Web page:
It’s that time of year again, when a few mad swimmers prepare for the island’s Bay2Bay swim. Friday morning will be a 4am start for those of us travelling from the other side of Cyprus for the open water swim of 1 nautical mile around from one cliff lined bay to another. We’ve been told to take breakfast and a pillow. I’m worried I will be even slower than last year, despite mastering front crawl, I find myself needing to break into breast stroke to calm my breathing… so ‘mastered’ probably isn’t the right word. But whatever my ‘time’ I’m determined to enjoy it – it will definitely be a lot warmer than swimming in the English channel or even the Solent. Something I will have to adjust to very soon.
The imminence of our move back to the UK this September was brought home today as I passed the first set of folded packing boxes at the top of the stairs along with some giant reels of sellotape. I remember this well – my life of ‘packing boxes’ – which is exactly where this blog began more than two years ago. Now the next adventure begins.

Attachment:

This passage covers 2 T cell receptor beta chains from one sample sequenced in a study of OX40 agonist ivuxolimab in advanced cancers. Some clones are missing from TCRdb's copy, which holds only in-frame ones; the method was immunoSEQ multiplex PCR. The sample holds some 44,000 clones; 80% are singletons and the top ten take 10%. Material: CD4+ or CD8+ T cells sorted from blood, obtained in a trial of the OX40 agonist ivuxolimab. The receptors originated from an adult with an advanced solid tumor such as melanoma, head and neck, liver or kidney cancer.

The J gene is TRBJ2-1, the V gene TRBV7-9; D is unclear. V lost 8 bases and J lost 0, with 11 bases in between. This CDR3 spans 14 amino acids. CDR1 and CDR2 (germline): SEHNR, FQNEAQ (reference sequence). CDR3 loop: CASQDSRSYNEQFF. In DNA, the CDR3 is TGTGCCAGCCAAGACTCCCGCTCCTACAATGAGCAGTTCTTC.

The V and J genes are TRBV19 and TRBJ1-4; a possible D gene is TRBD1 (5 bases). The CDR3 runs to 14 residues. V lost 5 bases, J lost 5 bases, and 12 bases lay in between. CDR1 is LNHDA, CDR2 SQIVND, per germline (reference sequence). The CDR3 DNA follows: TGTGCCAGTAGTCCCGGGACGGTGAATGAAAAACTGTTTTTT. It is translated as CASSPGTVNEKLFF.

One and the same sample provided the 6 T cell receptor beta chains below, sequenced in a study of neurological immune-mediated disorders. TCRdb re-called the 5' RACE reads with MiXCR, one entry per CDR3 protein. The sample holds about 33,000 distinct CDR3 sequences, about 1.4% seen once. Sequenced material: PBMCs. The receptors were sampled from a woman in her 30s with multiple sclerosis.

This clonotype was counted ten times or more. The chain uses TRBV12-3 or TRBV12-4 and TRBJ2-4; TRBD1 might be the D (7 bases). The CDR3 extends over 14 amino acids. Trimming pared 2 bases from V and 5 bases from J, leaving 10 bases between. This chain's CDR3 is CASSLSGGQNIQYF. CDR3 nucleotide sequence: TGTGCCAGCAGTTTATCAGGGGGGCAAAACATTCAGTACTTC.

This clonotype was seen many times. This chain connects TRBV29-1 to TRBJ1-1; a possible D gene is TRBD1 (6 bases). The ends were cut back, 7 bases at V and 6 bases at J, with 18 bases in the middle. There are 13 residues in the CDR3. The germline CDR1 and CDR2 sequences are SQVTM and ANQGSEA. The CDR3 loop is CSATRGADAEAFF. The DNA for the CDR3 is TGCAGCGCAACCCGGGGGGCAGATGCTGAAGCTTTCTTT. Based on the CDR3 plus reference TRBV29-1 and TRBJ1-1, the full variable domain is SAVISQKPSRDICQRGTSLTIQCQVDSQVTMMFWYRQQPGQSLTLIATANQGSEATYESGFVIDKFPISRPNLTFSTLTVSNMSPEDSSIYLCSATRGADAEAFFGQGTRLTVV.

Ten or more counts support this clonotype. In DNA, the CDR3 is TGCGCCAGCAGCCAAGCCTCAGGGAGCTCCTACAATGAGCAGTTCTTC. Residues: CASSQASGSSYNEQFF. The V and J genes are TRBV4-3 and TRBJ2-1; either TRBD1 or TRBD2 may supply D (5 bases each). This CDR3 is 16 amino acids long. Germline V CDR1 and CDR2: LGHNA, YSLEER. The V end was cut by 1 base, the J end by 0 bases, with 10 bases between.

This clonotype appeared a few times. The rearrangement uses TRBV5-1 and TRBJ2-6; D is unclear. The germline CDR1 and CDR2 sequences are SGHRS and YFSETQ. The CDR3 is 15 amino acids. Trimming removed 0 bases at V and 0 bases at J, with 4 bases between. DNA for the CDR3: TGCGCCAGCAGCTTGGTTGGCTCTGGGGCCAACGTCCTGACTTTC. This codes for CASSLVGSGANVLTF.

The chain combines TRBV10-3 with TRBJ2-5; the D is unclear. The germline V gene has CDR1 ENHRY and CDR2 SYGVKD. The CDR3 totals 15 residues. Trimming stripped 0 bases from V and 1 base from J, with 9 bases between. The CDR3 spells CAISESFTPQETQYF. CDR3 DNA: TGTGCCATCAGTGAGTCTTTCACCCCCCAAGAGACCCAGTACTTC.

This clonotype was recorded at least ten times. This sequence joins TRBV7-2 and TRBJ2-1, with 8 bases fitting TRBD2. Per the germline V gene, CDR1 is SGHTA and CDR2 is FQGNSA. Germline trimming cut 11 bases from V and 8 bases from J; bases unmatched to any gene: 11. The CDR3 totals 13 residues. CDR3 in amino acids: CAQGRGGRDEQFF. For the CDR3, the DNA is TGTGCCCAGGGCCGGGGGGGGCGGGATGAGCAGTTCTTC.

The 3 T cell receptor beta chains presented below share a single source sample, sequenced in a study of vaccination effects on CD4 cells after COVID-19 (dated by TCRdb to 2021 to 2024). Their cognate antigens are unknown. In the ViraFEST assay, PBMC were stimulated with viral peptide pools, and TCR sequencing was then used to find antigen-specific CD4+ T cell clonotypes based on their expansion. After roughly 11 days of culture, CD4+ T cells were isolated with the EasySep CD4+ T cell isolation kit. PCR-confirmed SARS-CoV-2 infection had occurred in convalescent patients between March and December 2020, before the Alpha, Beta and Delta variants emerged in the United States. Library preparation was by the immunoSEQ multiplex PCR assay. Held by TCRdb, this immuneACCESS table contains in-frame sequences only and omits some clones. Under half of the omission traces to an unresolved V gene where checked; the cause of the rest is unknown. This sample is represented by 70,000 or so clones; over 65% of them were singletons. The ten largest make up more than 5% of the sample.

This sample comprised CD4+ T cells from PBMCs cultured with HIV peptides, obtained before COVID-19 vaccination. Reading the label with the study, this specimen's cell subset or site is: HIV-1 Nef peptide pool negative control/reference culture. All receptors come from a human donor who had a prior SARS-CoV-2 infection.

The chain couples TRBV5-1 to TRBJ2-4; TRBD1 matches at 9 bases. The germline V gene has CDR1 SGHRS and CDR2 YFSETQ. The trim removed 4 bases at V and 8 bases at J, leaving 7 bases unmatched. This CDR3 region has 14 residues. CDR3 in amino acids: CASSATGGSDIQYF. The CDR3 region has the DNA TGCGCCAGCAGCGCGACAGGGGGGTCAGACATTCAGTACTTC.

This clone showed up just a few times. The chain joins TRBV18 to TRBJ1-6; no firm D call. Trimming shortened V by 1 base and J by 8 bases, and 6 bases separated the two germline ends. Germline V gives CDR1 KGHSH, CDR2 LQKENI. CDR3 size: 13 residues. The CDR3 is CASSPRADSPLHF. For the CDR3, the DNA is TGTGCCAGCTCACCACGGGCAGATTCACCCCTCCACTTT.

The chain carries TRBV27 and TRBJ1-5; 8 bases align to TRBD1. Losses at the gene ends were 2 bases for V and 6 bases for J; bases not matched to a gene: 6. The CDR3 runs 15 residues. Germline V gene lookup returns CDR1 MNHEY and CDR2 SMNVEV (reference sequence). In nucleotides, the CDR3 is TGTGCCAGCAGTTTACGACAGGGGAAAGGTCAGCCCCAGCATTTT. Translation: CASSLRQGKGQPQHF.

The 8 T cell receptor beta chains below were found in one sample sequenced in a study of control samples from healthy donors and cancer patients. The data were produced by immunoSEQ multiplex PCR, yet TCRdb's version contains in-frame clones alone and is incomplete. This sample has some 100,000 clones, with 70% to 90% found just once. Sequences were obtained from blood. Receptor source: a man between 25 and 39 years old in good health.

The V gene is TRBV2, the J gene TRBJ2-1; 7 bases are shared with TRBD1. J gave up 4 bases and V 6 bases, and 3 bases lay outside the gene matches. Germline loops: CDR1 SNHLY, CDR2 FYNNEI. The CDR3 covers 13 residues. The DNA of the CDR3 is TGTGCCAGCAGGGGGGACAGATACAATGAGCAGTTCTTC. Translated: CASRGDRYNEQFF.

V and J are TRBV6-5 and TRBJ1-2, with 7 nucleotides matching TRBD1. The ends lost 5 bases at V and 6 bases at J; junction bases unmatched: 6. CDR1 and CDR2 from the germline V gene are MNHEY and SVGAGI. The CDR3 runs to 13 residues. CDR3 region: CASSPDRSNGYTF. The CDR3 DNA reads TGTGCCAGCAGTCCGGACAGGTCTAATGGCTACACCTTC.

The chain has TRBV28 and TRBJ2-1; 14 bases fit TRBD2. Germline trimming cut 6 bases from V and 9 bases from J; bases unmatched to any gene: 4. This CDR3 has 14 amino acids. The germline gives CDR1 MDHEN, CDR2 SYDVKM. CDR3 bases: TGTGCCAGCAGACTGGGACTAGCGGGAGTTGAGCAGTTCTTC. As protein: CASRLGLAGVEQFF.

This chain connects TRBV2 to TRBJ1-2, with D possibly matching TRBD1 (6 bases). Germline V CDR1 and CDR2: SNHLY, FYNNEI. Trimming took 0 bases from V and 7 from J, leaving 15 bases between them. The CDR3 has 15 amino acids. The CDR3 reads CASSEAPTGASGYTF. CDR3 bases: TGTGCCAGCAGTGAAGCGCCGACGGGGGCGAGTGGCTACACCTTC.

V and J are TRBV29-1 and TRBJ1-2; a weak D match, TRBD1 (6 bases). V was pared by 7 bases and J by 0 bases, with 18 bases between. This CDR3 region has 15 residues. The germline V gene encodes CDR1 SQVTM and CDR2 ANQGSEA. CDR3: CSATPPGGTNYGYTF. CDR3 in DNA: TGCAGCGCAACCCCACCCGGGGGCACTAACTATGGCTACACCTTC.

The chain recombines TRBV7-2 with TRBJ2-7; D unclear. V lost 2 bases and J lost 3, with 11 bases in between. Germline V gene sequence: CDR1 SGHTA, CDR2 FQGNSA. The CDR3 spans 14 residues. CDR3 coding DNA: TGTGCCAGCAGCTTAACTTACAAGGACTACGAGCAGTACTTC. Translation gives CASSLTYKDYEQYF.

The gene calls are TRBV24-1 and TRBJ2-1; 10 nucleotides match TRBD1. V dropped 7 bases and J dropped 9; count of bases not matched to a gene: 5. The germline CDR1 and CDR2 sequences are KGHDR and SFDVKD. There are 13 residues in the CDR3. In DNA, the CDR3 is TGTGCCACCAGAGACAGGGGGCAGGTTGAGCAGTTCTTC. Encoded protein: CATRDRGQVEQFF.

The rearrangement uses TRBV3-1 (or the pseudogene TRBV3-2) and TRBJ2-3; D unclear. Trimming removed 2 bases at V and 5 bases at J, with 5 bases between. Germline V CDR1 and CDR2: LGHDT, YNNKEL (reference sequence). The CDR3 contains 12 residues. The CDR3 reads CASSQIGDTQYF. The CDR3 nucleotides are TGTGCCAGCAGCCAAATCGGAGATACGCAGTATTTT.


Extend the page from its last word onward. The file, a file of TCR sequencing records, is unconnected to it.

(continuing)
It’s not quite as exciting as a foreign posting, but I am looking forward to coming ‘home’ to be nearer friends and family and moving to our very own small Island… which we will share with a few hundred other army families and personnel!
As much as I love the UK I know I’m going to miss:
- looking up at the stars while floating in a sun-warmed pool
- never worrying about the weather for a BBQ
- clothes – not wearing many
- living life outside
- mediterranean food – especially bags of free oranges and grapefruits
- palm trees in the garden and crystal blue waters in the sandy bays
- our view of the mountains
- the sound of crickets buzzing day and night
- visits to the numerous cafes, bars and restaurants we love
- But more than all this I’ll miss the friends we’ve made, some of whom are moving on too, but others who we hope will give us the perfect excuse to return and visit in the future.
So packing boxes can wait a few more days because the sun is shining, the crickets are singing and there’s swim training to be done!